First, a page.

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Pushing Mobile Inventions Forward Seminar: Fjola Helgadottir, PhD – Director of AI Therapy

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Fjola Helgadottir, PhD

Director of AI Therapy

Vancouver CBT Centre

 

Translating Clinical Psychology Treatments into Algorithms: Successes and Challenges

Abstract: Computerized therapy has the potential to revolutionize how evidence based psychological interventions are delivered to those who need them. Many of the recent advances in AI, from computer vision to natural language processing, will doubtlessly be integral components of future treatment systems.

There is a wide range of approaches to computerized therapy. Many research projects aim to replicate the face-to-face therapy experience. This seems like a natural approach, given that this is a longstanding and proven model of therapy. For example, these systems make use of avatars and chatbots. However, this approach may be misguided. Computer-based approaches and human therapists are fundamentally different, and designing one to mimic the other may not be optimal. The goal should be to find the most effective methods of targeting the key mechanisms that are paramount to change in mental health.

In this talk Dr. Helgadottir will take a look at computerized therapy from the perspective of a practicing clinical psychologist. She will review some of the advantages that computers have over human therapists, as well as considering limitations of these systems. As a practical example, she will explain how her online “Overcome social anxiety” program works and discuss promising results from recent clinical trials.

Bio: Dr Fjola Dogg Helgadottir is a Director at AI-Therapy, a registered psychologist at the Vancouver CBT Centre and previously a Senior Research Clinician at Department of Psychiatry, University of Oxford in the UK. She is a Chartered clinical psychologist within the British Psychological Society, and a registered psychologist with the UK Health and Care Professions Council and with the British Columbia College of Psychologists. Fjola has completed four degrees in psychology (see more professional qualifications). AI-Therapy grew out of her doctoral research, which was focused on innovative computer-based treatments for anxiety disorders.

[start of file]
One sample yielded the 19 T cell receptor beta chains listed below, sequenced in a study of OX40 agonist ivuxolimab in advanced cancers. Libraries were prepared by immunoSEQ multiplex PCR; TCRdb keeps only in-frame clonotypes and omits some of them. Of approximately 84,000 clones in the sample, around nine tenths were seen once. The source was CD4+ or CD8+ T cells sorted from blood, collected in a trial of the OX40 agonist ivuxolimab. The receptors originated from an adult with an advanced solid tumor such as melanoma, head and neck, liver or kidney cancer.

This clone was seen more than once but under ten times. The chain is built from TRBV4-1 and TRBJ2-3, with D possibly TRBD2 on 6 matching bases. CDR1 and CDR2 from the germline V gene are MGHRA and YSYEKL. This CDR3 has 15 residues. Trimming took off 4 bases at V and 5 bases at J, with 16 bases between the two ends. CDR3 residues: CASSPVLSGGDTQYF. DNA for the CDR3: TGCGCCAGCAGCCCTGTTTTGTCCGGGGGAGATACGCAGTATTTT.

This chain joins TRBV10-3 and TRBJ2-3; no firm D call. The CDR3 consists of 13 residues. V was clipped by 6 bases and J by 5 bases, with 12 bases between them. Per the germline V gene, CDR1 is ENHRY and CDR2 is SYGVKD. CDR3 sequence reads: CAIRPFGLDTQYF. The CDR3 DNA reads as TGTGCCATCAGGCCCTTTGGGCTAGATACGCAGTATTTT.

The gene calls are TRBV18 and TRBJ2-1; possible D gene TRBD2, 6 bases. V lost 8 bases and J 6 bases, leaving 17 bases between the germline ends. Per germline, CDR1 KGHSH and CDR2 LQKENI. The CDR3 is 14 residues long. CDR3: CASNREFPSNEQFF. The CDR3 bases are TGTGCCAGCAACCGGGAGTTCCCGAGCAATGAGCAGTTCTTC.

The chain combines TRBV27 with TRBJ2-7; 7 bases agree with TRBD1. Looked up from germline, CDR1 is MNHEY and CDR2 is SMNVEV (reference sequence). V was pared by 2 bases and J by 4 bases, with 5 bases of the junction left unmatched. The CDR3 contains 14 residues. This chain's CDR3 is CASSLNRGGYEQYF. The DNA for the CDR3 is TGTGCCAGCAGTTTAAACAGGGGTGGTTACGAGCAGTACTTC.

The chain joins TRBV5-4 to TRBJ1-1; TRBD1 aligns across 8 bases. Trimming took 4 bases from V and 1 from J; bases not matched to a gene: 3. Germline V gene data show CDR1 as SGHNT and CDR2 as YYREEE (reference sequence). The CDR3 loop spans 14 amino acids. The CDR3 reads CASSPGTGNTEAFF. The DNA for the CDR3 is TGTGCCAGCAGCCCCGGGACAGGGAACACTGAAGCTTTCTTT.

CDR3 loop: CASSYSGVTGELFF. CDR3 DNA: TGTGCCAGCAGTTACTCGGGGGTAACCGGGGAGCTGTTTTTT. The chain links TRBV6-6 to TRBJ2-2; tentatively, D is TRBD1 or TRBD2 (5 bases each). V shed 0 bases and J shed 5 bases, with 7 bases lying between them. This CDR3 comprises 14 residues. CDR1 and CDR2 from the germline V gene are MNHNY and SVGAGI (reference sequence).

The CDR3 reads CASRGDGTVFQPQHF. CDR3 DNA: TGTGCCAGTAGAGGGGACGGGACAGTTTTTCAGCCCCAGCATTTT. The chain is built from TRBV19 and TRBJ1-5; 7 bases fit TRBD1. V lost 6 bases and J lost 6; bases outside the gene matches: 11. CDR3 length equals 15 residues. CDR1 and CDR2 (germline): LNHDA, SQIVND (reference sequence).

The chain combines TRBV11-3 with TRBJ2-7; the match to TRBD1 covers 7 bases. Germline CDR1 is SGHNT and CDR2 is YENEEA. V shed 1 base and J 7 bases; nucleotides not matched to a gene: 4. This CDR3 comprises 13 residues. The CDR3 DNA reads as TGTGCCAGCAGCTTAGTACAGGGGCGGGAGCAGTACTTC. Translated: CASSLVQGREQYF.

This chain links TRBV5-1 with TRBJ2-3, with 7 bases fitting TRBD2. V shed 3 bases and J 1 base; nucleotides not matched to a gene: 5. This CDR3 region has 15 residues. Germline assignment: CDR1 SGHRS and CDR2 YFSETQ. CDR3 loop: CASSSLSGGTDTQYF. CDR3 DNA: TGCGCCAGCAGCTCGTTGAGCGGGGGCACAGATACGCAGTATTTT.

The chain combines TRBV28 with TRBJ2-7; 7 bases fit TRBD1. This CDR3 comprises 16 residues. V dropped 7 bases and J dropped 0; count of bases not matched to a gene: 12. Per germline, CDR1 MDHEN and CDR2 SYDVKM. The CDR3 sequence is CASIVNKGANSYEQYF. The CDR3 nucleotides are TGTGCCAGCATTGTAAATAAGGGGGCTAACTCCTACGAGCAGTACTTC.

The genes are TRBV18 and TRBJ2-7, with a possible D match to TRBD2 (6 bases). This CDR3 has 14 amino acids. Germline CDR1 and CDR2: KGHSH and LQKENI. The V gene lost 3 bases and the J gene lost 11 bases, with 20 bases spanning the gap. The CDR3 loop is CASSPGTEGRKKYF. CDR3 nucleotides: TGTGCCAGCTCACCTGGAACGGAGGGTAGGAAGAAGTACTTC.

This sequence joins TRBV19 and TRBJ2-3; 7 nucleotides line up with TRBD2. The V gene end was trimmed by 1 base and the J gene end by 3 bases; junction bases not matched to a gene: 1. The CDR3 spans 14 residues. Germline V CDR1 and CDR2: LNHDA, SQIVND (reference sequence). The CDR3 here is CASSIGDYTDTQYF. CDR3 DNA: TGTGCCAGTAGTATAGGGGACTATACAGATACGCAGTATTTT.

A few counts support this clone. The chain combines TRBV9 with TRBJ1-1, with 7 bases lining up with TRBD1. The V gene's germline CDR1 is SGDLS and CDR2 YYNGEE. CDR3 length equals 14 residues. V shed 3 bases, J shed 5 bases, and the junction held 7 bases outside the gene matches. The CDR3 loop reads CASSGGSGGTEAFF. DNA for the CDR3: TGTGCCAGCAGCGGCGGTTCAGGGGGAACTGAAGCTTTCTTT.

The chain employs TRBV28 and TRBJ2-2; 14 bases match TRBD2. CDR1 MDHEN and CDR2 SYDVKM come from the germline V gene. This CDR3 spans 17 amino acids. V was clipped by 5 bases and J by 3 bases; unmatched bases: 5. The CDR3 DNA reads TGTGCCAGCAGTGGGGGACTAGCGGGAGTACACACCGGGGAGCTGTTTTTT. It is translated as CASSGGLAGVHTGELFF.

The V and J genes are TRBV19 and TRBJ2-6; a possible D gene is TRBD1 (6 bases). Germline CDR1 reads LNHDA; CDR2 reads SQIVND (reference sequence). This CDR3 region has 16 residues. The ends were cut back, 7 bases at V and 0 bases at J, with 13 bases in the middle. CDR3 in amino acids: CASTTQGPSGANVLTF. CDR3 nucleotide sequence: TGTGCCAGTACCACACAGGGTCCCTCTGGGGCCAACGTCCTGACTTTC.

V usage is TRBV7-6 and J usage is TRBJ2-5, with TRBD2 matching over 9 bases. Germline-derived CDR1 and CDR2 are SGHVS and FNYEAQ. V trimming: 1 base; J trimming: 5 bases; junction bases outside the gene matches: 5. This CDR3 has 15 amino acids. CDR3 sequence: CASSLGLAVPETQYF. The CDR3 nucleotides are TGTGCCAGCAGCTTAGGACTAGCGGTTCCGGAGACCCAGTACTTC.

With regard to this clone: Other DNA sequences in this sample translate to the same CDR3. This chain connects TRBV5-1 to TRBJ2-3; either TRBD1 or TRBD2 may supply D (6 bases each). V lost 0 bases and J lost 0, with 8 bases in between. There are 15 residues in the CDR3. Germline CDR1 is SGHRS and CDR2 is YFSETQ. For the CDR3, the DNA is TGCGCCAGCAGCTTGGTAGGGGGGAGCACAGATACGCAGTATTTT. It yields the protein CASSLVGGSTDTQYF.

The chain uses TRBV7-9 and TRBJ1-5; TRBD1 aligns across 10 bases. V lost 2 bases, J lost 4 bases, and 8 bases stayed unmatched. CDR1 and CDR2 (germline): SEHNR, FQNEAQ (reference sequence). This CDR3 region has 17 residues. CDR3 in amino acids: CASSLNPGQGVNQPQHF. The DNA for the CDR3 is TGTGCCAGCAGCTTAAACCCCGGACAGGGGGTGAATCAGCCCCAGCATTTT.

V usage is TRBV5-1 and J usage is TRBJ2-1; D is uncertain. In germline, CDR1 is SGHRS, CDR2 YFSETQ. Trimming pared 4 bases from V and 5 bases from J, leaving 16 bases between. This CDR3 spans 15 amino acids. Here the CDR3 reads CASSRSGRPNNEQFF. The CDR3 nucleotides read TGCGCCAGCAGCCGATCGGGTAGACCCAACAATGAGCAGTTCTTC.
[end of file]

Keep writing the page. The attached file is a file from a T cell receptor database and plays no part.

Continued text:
Fjola has written extensively about online therapy, both in peer reviewed academic journals and conferences. She is an expert writer for Psychology Today with her open access blog Man vs Machine and is featured frequently in the Icelandic media. See Fjola’s publications for more details.

Fjola has received several major awards for her internationally recognized research, including Australia’s prestigious Tracy Goodall Early Career Award for Research Achievement. In addition, she has trained to the highest level as a clinical psychologist in Australia, and ran a successful private practice in Sydney. She currently provides consulting services on the topic of online psychology and psychiatry for her company AICBT Ltd, which has clients in Sydney, Australia; Oxford and London, UK; and Denver and New York in the USA.

Jacob Abernethy and Eric Schwartz: Statistical and Algorithmic Tools to Aid Recovery in Flint

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ABSTRACT: Recovery from the Flint Water Crisis has been hindered by uncertainty in both the water testing process and the causes of contamination. On the other hand, city, state, and federal officials have been collecting and organizing a significant amount of data, including many thousands of water samples, information on pipe materials, and city records. Combining all of this information, and utilizing state-of-the-art algorithmic and statistical tools, we have be able to develop a clearer picture as to the source of the problems, to accurately estimate the greatest risks, and to more efficiently direct resources towards recovery.